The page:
More trains, more stations, more buses, more hours. Washington Metro is finalizing plans to restore most rail and bus service to pre-Covid levels across the region in the largest – and likely most complex – service change in the system’s 44-year history. To support the effort, thousands of frontline Metro employees will transition to new work schedules as the region continues its gradual recovery and more customers are expected.
Metrorail service changes take effect Sunday, August 16, including the restoration of Silver Line service for the first time since Memorial Day. Six Fairfax County stations will reopen following planned summer work, resulting in 87 of 91 Metrorail stations open for customers. Wait times will be reduced dramatically, with trains running every 8 minutes on each line during rush hours, and every 12 minutes on the Red Line and 15 minutes the Orange, Blue, Silver, Green, and Yellow Lines during off-peak times. Trains will arrive more frequently at stations served by more than one line.
A week later, on Sunday, August 23, new Metrobus schedules will take effect across the region, including the restoration of bus service on routes that have not had service in months, and significantly more frequent service on almost every line.
Planning for the Covid-19 service restoration began in mid-May. Because Metrorail and Metrobus operators have the right to pick work assignments based on seniority, adjusting service levels on a systemwide scale impacts the personal work schedules of more than 3,000 employees, many of whom are receiving training for their new work assignments or locations, and many of whom have child care and virtual schooling challenges for their families just like Metro customers.
Here are some key facts about the effort underway:
Metrorail will return to regular opening times (5 a.m. weekdays, 7 a.m. Saturdays, 8 a.m. Sundays) and close two hours later (11 p.m.) each night, resulting in 15 additional hours of service per week.
Scheduled weekday rail trips will more than double from 511 to more than 1,200. That equates to an increase of more than 160,000 miles traveled per weekday by railcars on the system, up from the current 101,000 miles to nearly 262,000 miles. The number of train operators needed on a daily basis will also nearly double, from about 180 to more than 350.
At the beginning of the summer, 182 legacy railcars were placed in storage at the West Falls Church rail yard while newer 7000-series trains provided almost all rail service. Rail maintenance staff has been working since mid-July to make sure idled cars and equipment are ready to safely and reliably serve customers, and the legacy fleet must be redistributed throughout the system to accommodate the service increase.
Beginning August 23, Metrobus service will operate beginning at 4 a.m. and end at midnight daily. (Schedule varies by route. View timetables for details.)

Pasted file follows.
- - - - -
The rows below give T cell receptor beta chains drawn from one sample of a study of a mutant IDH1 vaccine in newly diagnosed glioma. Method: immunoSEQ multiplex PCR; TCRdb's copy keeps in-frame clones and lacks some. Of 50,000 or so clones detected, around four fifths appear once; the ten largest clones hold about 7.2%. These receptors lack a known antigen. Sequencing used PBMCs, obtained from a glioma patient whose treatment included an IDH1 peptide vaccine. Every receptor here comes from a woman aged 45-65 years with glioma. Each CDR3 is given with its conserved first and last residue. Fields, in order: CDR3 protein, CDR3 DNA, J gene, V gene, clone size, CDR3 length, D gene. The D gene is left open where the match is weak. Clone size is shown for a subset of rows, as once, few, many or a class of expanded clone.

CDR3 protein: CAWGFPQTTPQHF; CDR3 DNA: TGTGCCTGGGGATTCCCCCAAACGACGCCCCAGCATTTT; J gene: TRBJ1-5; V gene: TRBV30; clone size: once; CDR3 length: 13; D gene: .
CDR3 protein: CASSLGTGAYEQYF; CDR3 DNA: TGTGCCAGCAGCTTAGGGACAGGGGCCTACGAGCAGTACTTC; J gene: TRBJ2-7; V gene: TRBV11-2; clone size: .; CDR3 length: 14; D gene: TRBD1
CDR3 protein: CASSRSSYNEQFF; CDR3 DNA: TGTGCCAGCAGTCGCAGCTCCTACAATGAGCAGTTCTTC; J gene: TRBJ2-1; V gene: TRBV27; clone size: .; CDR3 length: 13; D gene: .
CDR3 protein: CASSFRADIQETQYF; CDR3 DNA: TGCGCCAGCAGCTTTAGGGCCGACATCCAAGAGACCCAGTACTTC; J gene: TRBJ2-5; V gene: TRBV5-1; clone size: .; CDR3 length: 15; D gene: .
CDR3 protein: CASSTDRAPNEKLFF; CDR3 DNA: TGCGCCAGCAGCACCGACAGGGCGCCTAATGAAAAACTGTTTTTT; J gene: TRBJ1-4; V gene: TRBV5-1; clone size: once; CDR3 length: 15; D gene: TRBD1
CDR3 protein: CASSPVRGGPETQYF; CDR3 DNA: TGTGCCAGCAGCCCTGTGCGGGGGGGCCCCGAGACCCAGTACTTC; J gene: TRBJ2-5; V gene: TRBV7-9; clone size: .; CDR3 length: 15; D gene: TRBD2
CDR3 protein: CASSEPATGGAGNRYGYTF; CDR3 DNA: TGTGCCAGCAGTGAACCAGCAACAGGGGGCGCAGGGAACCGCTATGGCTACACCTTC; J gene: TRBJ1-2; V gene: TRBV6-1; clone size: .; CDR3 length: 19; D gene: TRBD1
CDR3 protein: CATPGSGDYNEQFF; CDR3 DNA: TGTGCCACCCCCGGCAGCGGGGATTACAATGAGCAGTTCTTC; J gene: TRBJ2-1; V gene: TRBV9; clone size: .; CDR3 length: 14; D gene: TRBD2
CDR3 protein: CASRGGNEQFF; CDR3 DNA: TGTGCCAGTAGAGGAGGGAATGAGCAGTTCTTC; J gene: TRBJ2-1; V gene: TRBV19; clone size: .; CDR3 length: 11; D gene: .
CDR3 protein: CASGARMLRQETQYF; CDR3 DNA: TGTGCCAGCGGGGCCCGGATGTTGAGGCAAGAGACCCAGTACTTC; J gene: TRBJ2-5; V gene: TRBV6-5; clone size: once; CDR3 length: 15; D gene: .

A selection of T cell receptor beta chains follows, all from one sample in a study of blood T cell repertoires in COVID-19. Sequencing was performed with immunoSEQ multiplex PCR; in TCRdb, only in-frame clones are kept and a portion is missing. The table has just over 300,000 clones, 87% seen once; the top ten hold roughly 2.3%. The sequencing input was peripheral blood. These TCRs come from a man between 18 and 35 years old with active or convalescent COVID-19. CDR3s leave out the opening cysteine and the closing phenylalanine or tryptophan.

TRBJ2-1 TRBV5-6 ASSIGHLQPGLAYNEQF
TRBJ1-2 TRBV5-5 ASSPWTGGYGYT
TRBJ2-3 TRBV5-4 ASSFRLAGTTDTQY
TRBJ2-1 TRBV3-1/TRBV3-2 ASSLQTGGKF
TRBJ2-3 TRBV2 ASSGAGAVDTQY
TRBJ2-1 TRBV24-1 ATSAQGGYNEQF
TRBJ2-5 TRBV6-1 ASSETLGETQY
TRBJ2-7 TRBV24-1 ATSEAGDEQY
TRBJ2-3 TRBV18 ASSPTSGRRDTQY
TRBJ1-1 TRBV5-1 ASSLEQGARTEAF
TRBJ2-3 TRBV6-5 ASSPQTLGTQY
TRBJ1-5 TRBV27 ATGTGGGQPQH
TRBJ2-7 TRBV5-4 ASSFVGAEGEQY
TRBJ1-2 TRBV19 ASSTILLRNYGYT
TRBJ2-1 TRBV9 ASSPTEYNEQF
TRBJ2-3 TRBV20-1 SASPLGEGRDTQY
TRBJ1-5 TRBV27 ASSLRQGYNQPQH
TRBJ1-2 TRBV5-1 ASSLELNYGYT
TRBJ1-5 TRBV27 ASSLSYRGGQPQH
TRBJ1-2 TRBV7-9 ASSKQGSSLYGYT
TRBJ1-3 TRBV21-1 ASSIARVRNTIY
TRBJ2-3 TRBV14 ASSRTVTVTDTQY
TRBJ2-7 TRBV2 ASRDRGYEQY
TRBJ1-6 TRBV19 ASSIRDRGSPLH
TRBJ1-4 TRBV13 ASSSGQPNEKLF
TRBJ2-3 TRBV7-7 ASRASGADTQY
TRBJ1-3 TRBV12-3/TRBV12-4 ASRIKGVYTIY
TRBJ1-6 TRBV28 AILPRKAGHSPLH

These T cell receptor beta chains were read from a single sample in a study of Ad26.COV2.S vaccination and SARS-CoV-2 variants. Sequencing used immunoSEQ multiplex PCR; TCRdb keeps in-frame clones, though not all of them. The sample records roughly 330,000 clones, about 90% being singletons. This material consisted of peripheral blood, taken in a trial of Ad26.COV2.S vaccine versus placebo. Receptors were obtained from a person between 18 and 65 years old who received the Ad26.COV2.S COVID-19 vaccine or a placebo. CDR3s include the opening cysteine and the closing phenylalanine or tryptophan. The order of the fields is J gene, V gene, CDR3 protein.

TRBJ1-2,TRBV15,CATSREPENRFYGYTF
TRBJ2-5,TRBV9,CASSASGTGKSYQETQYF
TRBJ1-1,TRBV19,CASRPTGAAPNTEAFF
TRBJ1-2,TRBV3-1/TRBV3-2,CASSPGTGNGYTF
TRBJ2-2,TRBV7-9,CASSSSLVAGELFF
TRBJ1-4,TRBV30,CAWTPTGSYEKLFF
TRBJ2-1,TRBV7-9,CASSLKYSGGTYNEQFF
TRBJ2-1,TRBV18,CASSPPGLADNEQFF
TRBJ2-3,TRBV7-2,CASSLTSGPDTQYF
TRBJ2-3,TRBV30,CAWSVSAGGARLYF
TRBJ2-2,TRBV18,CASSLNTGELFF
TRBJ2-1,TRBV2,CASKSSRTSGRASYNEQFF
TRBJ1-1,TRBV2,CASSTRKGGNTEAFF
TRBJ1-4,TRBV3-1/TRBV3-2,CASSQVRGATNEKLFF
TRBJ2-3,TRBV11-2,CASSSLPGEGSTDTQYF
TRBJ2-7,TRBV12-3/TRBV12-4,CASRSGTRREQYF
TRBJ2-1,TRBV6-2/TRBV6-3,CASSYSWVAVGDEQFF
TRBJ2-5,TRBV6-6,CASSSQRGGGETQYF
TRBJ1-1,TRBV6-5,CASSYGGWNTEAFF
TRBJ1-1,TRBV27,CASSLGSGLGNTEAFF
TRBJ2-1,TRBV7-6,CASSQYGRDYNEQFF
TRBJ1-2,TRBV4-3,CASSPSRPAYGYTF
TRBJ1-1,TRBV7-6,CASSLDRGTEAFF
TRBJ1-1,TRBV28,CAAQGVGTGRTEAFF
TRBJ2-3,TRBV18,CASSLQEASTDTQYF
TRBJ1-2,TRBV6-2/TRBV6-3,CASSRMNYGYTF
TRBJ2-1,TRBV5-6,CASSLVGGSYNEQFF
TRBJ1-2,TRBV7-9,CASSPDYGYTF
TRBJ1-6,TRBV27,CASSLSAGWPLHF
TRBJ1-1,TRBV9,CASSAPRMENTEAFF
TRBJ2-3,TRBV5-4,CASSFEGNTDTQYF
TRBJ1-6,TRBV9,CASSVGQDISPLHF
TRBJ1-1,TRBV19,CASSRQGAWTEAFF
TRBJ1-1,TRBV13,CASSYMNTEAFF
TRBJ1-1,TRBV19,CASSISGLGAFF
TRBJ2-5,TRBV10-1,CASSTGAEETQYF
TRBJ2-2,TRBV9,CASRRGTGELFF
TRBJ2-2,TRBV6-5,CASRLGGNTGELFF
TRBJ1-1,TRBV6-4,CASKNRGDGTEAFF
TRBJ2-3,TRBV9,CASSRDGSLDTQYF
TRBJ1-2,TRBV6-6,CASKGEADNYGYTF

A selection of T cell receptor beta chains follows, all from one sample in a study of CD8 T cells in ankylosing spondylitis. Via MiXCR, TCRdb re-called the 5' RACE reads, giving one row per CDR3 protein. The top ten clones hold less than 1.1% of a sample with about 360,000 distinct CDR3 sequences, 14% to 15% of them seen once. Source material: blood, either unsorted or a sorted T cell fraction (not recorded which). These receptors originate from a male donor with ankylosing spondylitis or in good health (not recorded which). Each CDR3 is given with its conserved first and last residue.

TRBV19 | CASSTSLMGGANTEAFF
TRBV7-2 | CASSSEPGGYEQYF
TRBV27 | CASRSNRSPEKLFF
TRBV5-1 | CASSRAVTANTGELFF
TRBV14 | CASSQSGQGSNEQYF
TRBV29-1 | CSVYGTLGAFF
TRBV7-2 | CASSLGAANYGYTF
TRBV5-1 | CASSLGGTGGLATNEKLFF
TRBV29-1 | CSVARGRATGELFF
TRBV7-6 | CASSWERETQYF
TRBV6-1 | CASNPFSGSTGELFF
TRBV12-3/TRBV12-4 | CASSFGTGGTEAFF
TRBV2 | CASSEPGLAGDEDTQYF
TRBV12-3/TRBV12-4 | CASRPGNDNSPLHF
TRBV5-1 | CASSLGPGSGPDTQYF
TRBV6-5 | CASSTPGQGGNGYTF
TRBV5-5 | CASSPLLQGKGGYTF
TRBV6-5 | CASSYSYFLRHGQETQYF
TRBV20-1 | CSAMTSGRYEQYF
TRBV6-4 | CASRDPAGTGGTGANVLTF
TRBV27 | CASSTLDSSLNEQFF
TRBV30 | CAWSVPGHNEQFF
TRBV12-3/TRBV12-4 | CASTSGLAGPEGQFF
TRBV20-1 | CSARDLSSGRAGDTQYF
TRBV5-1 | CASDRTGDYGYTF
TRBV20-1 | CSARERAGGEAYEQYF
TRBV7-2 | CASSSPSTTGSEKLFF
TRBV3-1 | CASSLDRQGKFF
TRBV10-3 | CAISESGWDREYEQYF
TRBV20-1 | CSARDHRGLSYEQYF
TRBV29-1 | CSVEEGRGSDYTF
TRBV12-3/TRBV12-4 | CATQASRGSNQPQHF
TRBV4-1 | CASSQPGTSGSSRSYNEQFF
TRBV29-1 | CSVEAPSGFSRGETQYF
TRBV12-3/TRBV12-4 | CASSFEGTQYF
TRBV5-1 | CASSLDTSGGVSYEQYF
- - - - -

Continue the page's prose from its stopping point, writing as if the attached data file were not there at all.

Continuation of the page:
Metrobus has been operating about 40 percent of weekly pre-pandemic service. Metrobus planners have spent months monitoring ridership patterns and calculating how much service is needed and where, while also weighing expected demand with the ongoing and evolving workforce constraints caused by the pandemic. The result will be restoring Metrobus service to about 75 percent of pre-pandemic levels on weekdays, 85 percent on Saturdays, and 90 percent on Sundays. Service will improve on a total of 174 routes. Total weekly Metrobus trips will increase from 37,000 to more than 69,000.
To deliver this level of service, many Metrobus operators will need to adjust their schedules, routes, and daily lives – in many cases reporting to a new bus division and training for new routes. Nearly 1,800 bus operators will be on the front line delivering essential trips to the region each weekday, up from approximately 1,100 today.
The number of buses on the road each day will nearly double from approximately 700 to 1,400. Maintenance teams began ramping up their efforts in mid-July to make sure all vehicles and facilities are ready for the service increase. A new cleaning schedule was devised to ensure Metro has the supplies and manpower necessary to continue to disinfect every bus, every day before it’s put into service.
Since Metro’s Pandemic Task Force was convened in January, Metro has monitored the daily use of and forecasted demand for over 200 items identified as essential for the pandemic response. To date, Metro has procured nearly 30,000 gallons of disinfectant, 75,000 gallons of hand sanitizer, nearly 2 million pairs of gloves, and nearly 3 million face masks to keep employees and customers safe, not accounting for supplies used by contractors. If gallon jugs of the disinfectant and hand sanitizer were stacked vertically, they’d stretch nearly 17 miles high, more than double the typical cruising altitude of a commercial jetliner. Metro worked to identify local business capable of providing materials and services for the pandemic response to support the local economy.
-via Press Release